Yes, I guess that’s what I intended to do. Does a Macro automatically run on what is highlighted? See, I’ve only learned about macros for a mastering chain, and I knew I didn’t want my amplification thing to affect the whole file. Sorry for these silly questions, but I am really new. Thanks!
Macros can run in either of two ways:
Running the Macro in the current Project.
Effects in the Macro are applied to the current selection, unless you have commands in the Macro to change the selection.
Running the Macro on selected files (batch processing).
Effects in the Macro are applied to the entire file, unless you have commands in the Macro to make a selection.
The final command in the Macro should be one of the “Export” commands.
I got my macro to work! I didn’t realize I didn’t need to have Start instructions. Sooo much to learn!
Now I have a 2 second playback delay issue–I have since the beginning but just learned to deal with it like having a sore tooth and chewing on the other side. I changed by Punch and Roll pre-roll to 7 sec to compensate. But it’s very annoying to deal with it every day.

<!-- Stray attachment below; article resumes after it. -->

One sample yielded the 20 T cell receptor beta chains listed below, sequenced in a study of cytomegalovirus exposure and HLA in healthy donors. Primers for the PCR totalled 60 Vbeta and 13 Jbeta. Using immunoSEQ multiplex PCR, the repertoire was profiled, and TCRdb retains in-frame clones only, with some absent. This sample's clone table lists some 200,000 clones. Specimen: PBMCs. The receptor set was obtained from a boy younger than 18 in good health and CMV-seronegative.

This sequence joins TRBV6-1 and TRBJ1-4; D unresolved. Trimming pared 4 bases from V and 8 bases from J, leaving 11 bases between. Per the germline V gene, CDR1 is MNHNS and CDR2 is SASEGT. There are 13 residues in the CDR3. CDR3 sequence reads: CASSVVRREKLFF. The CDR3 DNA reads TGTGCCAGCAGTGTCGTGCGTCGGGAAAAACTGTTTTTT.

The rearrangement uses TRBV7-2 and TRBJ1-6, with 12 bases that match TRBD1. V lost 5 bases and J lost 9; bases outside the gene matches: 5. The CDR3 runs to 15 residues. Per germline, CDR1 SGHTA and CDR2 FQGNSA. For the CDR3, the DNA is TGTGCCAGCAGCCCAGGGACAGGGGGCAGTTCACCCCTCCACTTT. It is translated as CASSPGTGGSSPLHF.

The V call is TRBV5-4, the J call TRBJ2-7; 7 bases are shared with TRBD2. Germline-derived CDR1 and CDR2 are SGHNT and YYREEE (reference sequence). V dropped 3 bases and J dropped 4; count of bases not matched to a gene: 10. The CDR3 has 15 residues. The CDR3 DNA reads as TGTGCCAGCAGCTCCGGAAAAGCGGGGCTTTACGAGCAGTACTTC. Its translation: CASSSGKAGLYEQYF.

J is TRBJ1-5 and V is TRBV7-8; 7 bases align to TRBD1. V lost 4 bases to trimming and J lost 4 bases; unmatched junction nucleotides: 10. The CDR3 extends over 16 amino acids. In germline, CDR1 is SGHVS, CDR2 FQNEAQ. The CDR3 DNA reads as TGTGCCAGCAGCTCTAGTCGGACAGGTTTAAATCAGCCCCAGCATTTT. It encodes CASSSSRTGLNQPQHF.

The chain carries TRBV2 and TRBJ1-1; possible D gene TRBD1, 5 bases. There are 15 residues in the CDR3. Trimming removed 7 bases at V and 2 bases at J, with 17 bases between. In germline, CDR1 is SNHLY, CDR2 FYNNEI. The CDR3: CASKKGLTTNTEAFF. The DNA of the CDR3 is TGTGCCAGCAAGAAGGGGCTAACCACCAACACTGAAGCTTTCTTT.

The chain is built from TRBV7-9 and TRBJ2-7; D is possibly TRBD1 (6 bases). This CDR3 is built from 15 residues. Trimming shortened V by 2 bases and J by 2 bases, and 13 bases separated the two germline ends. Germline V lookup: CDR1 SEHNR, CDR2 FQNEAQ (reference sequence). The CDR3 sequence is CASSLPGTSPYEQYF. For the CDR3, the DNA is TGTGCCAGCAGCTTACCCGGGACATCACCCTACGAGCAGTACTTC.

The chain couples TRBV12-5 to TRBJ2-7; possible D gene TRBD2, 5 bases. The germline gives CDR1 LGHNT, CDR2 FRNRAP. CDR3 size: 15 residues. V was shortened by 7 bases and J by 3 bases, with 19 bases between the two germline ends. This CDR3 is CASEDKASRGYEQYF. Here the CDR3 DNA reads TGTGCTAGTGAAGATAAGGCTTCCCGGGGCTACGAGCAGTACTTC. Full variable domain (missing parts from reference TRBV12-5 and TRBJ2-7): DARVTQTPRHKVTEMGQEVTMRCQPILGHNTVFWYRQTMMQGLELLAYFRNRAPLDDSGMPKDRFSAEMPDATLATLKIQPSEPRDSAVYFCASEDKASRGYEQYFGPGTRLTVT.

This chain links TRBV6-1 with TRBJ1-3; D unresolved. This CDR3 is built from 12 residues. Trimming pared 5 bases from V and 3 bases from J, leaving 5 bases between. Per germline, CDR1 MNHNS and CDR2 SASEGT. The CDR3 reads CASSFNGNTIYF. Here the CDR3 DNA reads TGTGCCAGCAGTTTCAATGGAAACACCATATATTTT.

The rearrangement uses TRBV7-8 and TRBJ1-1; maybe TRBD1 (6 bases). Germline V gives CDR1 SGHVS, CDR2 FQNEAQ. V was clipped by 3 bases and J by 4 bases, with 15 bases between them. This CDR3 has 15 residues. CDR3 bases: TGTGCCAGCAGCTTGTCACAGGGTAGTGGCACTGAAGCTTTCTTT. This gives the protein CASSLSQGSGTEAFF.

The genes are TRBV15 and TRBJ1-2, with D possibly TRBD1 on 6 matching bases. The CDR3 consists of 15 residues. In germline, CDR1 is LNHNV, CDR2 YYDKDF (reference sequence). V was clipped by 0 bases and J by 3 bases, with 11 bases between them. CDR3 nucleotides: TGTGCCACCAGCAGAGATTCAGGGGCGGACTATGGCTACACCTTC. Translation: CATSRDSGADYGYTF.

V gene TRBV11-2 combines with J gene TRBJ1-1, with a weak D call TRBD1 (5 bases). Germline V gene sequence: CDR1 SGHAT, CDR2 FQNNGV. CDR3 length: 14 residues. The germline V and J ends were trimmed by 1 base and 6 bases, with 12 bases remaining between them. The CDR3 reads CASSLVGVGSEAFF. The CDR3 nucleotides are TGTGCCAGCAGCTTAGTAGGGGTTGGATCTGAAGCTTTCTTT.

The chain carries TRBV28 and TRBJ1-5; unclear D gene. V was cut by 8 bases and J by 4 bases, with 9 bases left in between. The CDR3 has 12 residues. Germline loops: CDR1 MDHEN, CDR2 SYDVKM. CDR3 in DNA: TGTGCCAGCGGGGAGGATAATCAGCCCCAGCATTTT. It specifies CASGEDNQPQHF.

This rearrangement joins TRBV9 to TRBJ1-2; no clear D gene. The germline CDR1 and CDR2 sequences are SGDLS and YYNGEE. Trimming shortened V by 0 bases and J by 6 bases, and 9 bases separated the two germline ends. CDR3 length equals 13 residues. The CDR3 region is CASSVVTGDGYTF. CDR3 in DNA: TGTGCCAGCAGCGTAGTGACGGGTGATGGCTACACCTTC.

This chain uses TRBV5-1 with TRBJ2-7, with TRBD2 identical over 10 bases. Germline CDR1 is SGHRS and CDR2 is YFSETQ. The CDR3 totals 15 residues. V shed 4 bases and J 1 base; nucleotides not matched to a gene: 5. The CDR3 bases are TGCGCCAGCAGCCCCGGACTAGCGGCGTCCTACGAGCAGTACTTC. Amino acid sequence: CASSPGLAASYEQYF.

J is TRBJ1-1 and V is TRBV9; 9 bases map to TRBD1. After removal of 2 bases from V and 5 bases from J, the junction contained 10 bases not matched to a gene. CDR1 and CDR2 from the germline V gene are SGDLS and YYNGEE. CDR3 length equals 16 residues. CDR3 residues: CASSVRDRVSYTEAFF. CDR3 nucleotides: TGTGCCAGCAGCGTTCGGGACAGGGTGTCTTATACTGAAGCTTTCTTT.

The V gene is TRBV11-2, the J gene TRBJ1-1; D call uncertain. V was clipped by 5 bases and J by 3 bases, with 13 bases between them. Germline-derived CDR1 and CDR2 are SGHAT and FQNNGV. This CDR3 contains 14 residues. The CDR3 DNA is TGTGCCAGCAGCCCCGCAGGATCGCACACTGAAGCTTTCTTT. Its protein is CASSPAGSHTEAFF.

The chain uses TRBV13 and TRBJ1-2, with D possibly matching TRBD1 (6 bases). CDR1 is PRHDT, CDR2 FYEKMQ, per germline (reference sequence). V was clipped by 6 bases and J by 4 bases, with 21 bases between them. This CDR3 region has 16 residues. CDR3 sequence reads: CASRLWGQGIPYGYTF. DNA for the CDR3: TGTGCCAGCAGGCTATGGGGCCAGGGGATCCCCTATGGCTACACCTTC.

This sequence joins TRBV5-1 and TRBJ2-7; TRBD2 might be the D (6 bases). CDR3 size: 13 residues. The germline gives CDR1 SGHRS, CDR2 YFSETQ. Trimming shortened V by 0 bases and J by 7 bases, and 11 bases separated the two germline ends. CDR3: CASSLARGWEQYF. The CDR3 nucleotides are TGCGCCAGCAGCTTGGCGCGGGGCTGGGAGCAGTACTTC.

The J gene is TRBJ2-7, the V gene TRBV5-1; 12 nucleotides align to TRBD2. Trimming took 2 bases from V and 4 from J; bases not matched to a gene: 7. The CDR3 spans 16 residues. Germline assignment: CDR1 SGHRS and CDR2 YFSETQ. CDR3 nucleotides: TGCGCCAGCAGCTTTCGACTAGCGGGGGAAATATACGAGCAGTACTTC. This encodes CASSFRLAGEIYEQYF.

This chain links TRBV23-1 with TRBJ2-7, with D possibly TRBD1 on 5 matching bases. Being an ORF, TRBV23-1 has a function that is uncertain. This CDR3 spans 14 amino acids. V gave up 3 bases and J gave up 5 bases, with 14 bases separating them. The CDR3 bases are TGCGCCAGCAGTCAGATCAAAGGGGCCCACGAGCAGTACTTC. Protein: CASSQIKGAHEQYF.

I looked up how to fix it, but only found a 2009 Forum entry and the suggestion to do something with Audio I/O doesn’t seem to exist anymore at least under preferences. Can you help me figure out how to deal with this?
An odd question:
I do my editing on a 15" oblong monitor connected to my laptop, and when the drop-down menu for Effects appears, I am unable to view/access any items below Noise Gate because the little arrow falls beyond the parameters of my monitor, and as far as I can tell, there’s no way to scroll down the list unless you have access to the little arrow at the bottom. I’ve tried adjusting my screen resolution and the size of my window I’m working in, but the drop-down menu possesses remarkable constancy and won’t change size no matter what I do. My solution has been to drag my Audacity window over to my laptop screen and choose my low-lying Effects that way. But it’s not ideal. Do other people have issues with this? Is there a special trick for scrolling down that I am not aware of.
Thank you for your help, as always!!
Try as I might, I could not recording “feeling lazy” without wet mouth noise. Ls will be the end of me!!!
This audio clip is raw data with no effects or edits. Before I sent it do you I tried doing one pass with the de-clicker at default pre-sets but it didn’t do much. I wasn’t sure what all the categories meant, so I didn’t even know where to start with trying to figure out it there was a way to salvage this clicky slurpy mess. And I can’t figure out from the wave form where it’s at. And then I asked myself, is this even in the de-clicker department. Or is there a different tool I could be futzing around with?
Your advice is much appreciated!